Sat Feb 16, 2013, 08:49 AM
polly7 (10,687 posts)
February 15, 2003. The Day the World Said No to War
By Phyllis Bennis
Source: Institute for Policy Studies
Saturday, February 16, 2013
Our movement changed history. While we did not prevent the Iraq war, the protests proved its clear illegality, demonstrated the isolation of the Bush administration policies, helped prevent war in Iran, and inspired a generation of activists.
Ten years ago people around the world rose up. In almost 800 cities across the globe, protesters filled the streets of capital cities and tiny villages, following the sun from Australia and New Zealand and the small Pacific islands, through the snowy steppes of North Asia and down across the South Asian peninsula, across Europe and down to the southern edge of Africa, then jumping the pond first to Latin America and then finally, last of all, to the United States.
And across the globe, the call came in scores of languages, “the world says no to war!” The cry “Not in Our Name” echoed from millions of voices. The Guinness Book of World Records said between 12 and 14 million people came out that day, the largest protest in the history of the world. It was, as the great British labor and peace activist and former MP Tony Benn described it to the million Londoners in the streets that day, “the first global demonstration, and its first cause is to prevent a war against Iraq.” What a concept — a global protest against a war that had not yet begun — the goal, to try to stop it.
It was an amazing moment — powerful enough that governments around the world, including the soon-famous “Uncommitted Six” in the Security Council, did the unthinkable: they too resisted pressure from the United States and the United Kingdom and said no to endorsing Bush’s war. Under ordinary circumstances, alone, U.S.-dependent and relatively weak countries like Angola, Cameroon, Chile, Guinea, Mexico and Pakistan could never have stood up to Washington. But these were not ordinary circumstances. The combination of diplomatic support from “Old Europe,” Germany and France who for their own reasons opposed the war, and popular pressure from thousands, millions, filling the streets of their capitals, allowed the Six to stand firm. The pressure was fierce. Chile was threatened with a U.S. refusal to ratify a U.S. free trade agreement seven years in the making. (The trade agreement was quite terrible, but the Chilean government was committed to it.) Guinea and Cameroon were threatened with loss of U.S. aid granted under the African Growth & Opportunity Act. Mexico faced the potential end of negotiations over immigration and the border. And yet they stood firm.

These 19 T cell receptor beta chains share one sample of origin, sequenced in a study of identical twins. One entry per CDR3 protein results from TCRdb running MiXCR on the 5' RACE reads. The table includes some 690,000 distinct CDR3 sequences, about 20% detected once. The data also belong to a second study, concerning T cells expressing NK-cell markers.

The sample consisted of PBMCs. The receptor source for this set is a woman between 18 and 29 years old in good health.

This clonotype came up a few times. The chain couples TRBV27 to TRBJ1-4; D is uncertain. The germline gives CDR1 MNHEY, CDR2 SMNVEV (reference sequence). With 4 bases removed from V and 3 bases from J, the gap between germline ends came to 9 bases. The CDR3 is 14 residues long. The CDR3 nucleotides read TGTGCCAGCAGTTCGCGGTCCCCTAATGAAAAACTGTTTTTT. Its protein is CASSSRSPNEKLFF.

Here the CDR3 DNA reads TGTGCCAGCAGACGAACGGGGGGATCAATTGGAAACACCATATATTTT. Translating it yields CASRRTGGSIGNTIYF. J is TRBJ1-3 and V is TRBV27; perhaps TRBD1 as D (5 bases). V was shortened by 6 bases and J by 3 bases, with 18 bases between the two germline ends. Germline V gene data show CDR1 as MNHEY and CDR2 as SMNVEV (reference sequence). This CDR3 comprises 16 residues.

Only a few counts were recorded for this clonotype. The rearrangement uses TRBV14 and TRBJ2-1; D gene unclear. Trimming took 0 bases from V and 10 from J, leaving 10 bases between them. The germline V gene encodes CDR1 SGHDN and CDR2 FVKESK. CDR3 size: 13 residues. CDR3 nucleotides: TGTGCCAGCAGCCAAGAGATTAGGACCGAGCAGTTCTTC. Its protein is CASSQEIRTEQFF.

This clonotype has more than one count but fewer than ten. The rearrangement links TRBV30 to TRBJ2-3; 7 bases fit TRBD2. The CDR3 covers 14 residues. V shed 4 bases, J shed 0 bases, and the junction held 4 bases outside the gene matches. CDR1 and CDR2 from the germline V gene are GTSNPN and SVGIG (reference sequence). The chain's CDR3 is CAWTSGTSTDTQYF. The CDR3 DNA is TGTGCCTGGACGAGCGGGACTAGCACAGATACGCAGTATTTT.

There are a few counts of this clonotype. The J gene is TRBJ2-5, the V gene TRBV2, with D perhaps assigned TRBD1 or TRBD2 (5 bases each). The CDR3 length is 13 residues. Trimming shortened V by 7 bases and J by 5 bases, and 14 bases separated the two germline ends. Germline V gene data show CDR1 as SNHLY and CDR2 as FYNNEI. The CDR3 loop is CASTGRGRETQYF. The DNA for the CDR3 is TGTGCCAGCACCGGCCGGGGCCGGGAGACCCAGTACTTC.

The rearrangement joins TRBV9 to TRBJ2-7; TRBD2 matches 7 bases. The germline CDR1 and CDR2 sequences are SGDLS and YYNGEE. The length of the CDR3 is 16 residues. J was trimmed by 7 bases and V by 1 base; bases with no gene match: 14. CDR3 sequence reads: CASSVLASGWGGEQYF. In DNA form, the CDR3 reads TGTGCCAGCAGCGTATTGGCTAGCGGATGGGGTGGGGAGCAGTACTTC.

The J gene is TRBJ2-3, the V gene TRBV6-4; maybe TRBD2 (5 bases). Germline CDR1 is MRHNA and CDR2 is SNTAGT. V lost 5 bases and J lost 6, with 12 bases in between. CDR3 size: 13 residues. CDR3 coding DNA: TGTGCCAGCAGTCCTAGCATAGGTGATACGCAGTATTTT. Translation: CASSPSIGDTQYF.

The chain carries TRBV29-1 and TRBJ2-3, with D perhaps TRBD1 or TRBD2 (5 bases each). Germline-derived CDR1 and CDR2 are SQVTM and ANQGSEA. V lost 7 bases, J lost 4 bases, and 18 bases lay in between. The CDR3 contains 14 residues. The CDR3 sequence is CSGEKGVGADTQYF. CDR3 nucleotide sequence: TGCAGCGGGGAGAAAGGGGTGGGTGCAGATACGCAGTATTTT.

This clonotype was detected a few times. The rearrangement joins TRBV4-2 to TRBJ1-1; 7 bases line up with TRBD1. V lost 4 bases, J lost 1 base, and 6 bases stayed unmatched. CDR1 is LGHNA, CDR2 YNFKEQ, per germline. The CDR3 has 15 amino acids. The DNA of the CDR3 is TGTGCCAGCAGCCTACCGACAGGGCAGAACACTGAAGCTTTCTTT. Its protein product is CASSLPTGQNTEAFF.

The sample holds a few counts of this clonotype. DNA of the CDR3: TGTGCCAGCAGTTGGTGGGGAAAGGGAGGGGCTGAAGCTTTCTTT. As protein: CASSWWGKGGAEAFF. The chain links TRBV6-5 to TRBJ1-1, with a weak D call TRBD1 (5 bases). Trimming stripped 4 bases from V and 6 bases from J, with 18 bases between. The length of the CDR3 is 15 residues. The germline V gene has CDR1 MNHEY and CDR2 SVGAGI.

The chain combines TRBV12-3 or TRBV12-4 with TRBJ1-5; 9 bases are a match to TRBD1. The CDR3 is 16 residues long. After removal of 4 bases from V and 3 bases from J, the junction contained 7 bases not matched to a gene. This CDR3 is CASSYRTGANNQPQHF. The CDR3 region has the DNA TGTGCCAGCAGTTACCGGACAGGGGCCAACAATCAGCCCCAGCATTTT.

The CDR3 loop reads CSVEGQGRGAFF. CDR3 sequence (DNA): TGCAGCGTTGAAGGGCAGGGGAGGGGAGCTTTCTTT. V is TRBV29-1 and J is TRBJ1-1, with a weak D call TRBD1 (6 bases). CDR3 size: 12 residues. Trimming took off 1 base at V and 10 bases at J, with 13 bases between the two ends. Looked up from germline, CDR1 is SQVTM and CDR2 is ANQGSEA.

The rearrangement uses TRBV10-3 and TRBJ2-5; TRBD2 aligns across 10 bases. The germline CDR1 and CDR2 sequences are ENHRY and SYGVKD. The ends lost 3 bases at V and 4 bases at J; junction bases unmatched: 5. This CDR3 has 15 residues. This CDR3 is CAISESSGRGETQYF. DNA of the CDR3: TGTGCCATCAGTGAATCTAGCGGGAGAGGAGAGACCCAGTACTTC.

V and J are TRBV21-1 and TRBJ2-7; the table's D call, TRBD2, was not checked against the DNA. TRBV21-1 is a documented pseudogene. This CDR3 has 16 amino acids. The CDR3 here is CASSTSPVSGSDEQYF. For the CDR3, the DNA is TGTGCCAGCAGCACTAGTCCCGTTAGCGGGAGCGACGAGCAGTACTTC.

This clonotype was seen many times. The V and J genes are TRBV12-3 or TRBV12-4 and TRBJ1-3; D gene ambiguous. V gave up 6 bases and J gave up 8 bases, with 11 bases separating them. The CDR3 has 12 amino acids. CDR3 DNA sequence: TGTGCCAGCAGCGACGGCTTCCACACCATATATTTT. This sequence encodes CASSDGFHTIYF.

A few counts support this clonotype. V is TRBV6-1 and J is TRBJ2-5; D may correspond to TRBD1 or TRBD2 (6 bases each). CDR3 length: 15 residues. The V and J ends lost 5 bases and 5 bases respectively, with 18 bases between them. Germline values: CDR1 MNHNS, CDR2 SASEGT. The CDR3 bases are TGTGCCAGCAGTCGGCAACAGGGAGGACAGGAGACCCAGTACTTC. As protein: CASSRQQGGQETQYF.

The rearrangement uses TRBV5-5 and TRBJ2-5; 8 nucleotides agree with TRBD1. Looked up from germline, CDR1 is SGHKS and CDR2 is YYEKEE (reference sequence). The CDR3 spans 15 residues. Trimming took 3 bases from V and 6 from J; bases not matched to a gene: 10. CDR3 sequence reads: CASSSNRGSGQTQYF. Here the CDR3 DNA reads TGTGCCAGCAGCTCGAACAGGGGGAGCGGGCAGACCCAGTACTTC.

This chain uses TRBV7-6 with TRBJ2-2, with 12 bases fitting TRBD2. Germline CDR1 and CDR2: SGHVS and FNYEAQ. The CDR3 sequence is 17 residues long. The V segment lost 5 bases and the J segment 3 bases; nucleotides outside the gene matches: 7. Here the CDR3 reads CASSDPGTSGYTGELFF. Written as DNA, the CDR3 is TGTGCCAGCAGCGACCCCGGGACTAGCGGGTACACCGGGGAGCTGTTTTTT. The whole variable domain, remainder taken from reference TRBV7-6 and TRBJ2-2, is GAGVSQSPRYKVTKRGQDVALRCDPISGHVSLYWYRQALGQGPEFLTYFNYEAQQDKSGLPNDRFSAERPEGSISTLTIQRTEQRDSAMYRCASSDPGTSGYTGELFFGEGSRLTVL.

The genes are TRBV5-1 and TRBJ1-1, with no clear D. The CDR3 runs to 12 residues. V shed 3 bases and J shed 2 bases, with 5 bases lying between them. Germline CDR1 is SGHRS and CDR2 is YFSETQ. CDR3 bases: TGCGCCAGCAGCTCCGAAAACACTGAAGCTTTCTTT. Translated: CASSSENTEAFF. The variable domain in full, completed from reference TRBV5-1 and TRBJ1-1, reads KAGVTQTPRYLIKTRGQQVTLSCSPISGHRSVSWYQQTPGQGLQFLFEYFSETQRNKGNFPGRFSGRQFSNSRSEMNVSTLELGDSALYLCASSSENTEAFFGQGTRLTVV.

The day before the protests, February 14, the Security Council was called into session once again, this time at the foreign minister level, to hear the ostensibly final reports of the two UN weapons inspectors for Iraq. Many had anticipated that their reports would somehow wiggle around the truth, that they would say something Bush and Blair would grab to try to legitimize their spurious claims of Iraq’s alleged weapons of mass destruction, that they would at least appear ambivalent enough for the U.S. to use their reports to justify war. But they refused to bend the truth, stating unequivocally that no such weapons had been found.
Full Article: http://www.zcommunications.org/february-15-2003-the-day-the-world-said-no-to-war-by-phyllis-bennis
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Response to polly7 (Original post)
Sat Feb 16, 2013, 09:00 AM
Xipe Totec (31,427 posts)
1. Baghdad & Tenochtitlán, Historical Parallels
On the day we invaded Iraq I ended a friendship over this issue. This is the text of the last letter I sent her. Somehow, knowing that I was right, has not cleared the taste of ashes and gall from my mouth. I am so ashamed of what we have done. And heartbroken that nearly half my countrymen still cannot see the horror:
- Sat Nov 06th 2004.
The letter itself was written March 23, 2003